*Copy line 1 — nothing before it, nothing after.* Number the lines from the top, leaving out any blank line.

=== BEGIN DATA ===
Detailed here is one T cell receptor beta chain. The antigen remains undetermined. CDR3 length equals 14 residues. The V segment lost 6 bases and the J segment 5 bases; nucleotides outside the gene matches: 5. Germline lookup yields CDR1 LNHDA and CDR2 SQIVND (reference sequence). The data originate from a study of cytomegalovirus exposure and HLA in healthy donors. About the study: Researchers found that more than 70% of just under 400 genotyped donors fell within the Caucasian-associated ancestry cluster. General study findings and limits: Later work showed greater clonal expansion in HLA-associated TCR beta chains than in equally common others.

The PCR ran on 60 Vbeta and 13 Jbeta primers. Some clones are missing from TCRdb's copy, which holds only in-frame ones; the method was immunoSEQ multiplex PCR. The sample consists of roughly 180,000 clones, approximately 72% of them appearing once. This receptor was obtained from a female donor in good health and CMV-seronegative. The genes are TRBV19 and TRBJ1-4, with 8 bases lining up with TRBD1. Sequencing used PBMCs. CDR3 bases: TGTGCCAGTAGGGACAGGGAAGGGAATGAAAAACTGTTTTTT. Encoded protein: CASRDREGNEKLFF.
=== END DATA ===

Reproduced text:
Detailed here is one T cell receptor beta chain. The antigen remains undetermined. CDR3 length equals 14 residues. The V segment lost 6 bases and the J segment 5 bases; nucleotides outside the gene matches: 5. Germline lookup yields CDR1 LNHDA and CDR2 SQIVND (reference sequence). The data originate from a study of cytomegalovirus exposure and HLA in healthy donors. About the study: Researchers found that more than 70% of just under 400 genotyped donors fell within the Caucasian-associated ancestry cluster. General study findings and limits: Later work showed greater clonal expansion in HLA-associated TCR beta chains than in equally common others.